FEATURE: Projects across Asia hope to unite disaster risk reduction and climate change adaptation efforts
As a region, South Asia remains highly vulnerable to the negative impacts of natural disasters. Climate change and the associated spike in extreme weather events such as heat-waves, droughts, heavy downpours and floods are further deepening this vulnerability and increasing losses and damages from disasters in the region. Realizing the link between climate change and disaster trends, there have been calls to bring together climate change adaptation (CCA) and disaster risk reduction (DRR) approaches and integrate into sustainable development policies. This integration is not however a straightforward and simple process and progress towards such convergence has been uneven.
Seeking to uncover the barriers to such integration and identify possible solutions, CDKN and START issued a regional research call on DRR and CCA mainstreaming in South Asia. Under this programme,which ran from 2012 to 2014, five research projects across three South Asian countries examined progress towards the implementation and integration of CCA and DRR and explored research needs, capacity and communication issues, and potential mechanism for improvement in this area of policy and practice.
Under the broad research theme, the six teams narrowed their focus on questions including the institutional arrangements and governance structures that influence the degree of flexibility and sustainability of DRR across varying scales; policy innovations that promote convergence of DRR and CCA into policy and practice at varying scales; and the changing nature of development factors that shape vulnerability to disasters.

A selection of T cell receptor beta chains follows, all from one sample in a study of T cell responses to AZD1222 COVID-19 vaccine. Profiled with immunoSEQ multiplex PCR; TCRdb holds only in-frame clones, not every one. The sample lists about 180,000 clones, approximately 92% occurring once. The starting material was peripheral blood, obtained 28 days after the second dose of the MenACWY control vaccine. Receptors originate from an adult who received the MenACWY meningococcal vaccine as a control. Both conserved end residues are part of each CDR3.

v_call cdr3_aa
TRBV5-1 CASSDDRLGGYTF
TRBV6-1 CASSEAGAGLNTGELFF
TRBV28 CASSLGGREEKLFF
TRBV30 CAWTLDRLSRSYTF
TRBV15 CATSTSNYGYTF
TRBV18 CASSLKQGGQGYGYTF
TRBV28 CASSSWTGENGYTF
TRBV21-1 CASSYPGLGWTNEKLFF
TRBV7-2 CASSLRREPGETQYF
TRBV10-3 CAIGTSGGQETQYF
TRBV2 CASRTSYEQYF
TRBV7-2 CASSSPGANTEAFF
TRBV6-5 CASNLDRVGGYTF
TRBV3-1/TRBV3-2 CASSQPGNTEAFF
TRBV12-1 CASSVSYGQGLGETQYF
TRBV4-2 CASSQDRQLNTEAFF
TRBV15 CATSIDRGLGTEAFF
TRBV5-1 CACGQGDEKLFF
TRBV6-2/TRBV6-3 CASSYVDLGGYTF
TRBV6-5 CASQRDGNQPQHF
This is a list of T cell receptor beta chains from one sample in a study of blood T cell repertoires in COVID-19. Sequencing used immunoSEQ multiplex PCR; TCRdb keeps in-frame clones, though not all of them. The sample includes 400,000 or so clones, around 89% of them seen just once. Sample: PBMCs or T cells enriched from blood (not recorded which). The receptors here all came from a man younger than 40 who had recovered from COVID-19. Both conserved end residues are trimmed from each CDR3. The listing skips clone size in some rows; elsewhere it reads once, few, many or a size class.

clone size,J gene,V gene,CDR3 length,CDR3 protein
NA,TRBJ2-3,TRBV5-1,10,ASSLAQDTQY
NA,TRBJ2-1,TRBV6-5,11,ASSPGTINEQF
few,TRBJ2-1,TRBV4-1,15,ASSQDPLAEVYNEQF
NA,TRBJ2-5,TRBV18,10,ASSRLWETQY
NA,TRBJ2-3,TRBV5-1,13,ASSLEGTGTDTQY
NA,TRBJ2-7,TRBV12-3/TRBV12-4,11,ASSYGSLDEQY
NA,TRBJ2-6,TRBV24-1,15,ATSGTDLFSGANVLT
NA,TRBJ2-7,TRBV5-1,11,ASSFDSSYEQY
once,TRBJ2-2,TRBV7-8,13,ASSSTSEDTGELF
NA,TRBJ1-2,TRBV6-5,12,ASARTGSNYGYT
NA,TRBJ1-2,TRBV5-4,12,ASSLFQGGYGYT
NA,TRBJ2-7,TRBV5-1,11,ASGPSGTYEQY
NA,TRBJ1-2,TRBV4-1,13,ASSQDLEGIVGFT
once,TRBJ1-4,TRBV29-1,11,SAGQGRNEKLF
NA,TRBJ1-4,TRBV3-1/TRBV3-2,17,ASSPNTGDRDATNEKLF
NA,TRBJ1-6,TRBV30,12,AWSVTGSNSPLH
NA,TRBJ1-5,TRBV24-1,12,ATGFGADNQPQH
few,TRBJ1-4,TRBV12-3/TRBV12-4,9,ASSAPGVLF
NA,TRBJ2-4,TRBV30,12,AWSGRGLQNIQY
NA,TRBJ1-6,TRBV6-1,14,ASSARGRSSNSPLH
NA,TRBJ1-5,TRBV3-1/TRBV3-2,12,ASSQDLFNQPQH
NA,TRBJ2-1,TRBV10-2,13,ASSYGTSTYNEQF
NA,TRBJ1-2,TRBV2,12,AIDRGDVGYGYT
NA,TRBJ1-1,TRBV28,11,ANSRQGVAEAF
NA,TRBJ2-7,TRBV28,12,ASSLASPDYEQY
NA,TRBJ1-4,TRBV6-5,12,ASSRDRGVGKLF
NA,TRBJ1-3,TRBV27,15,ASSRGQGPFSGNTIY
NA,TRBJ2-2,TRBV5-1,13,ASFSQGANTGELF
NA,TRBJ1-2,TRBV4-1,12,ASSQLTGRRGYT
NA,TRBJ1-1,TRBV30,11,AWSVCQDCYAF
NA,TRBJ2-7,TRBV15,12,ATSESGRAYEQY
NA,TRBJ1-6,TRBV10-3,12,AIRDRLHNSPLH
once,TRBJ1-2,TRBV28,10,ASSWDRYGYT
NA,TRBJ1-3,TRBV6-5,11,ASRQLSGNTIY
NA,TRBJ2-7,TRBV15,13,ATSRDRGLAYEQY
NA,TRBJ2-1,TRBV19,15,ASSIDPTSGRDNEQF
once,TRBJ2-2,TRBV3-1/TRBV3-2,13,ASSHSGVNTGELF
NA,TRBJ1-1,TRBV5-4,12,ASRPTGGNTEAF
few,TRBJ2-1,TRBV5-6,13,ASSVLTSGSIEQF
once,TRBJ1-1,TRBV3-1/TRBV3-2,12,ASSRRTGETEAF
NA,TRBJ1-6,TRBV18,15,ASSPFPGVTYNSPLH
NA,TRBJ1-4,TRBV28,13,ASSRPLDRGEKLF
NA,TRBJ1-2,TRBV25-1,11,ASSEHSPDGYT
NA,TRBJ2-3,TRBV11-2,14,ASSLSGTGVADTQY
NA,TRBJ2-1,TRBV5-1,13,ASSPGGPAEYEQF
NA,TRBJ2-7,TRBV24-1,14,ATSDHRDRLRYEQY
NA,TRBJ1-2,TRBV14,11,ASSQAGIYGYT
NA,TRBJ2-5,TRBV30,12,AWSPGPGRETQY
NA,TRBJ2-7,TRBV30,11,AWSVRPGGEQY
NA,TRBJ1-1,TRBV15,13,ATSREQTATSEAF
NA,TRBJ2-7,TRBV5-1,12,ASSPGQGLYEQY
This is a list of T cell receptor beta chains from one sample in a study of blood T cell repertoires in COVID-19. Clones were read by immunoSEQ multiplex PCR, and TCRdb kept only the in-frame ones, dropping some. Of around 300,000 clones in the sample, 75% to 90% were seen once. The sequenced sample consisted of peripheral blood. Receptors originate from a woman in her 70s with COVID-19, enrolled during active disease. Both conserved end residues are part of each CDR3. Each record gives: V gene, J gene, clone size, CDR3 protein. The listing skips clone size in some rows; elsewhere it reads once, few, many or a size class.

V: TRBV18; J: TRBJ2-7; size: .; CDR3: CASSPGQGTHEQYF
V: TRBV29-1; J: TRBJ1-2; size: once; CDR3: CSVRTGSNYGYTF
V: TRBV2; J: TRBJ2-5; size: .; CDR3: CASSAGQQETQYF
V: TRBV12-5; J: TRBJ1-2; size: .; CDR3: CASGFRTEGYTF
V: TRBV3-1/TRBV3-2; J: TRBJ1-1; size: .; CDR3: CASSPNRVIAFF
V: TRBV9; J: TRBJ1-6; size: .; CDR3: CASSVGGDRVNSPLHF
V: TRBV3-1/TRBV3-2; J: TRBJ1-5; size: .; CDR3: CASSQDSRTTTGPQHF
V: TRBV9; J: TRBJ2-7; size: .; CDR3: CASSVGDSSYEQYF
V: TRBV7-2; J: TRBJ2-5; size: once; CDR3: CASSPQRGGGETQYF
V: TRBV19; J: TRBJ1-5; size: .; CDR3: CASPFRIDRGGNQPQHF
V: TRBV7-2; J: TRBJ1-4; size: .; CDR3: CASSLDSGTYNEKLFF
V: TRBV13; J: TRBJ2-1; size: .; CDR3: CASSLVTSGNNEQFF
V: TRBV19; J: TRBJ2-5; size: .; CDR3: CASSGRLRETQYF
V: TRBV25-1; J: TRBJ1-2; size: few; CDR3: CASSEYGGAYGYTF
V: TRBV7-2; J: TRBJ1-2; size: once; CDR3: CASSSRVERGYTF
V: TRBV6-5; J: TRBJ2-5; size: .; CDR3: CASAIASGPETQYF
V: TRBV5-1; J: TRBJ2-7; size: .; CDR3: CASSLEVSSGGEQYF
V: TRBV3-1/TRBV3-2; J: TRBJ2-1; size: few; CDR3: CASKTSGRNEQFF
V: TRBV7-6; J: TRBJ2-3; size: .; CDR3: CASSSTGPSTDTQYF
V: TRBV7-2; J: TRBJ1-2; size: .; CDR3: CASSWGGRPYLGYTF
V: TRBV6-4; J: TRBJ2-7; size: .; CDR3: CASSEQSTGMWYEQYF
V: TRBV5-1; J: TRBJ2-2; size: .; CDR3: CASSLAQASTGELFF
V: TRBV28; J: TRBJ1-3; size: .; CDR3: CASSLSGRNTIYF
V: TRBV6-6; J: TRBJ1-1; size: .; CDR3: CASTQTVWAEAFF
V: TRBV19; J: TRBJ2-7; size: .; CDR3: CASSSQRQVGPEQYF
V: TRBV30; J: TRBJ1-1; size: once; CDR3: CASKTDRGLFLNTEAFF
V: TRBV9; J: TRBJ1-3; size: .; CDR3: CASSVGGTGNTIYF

The researchers observed a general disconnect between DRR and CCA planning agencies as well as broader development planners. This disconnect was particularly acute at sub-national levels where climate change is still perceived as a distant phenomenon unrelated to the current responsibilities of disaster and sectoral managers. An increase in shared understanding of current vulnerabilities and potential future risks is critically needed.
To find out more about the South Asia research programme, visit http://saferworld.in/project/cdkn-start/
The links to the individual projects on CDKN’s project pages are:
- Disaster Risk Reduction and Climate Change Adaptation in Koshi River Basin, Nepal
- Disaster and Climate Resilience Across the Eastern Himalayas
- Understanding flood risk and resilience in eastern India
- Multi-stakeholder action to mainstream disaster risk reduction and climate adaptation
Getting climate smart for disasters
Image courtesy online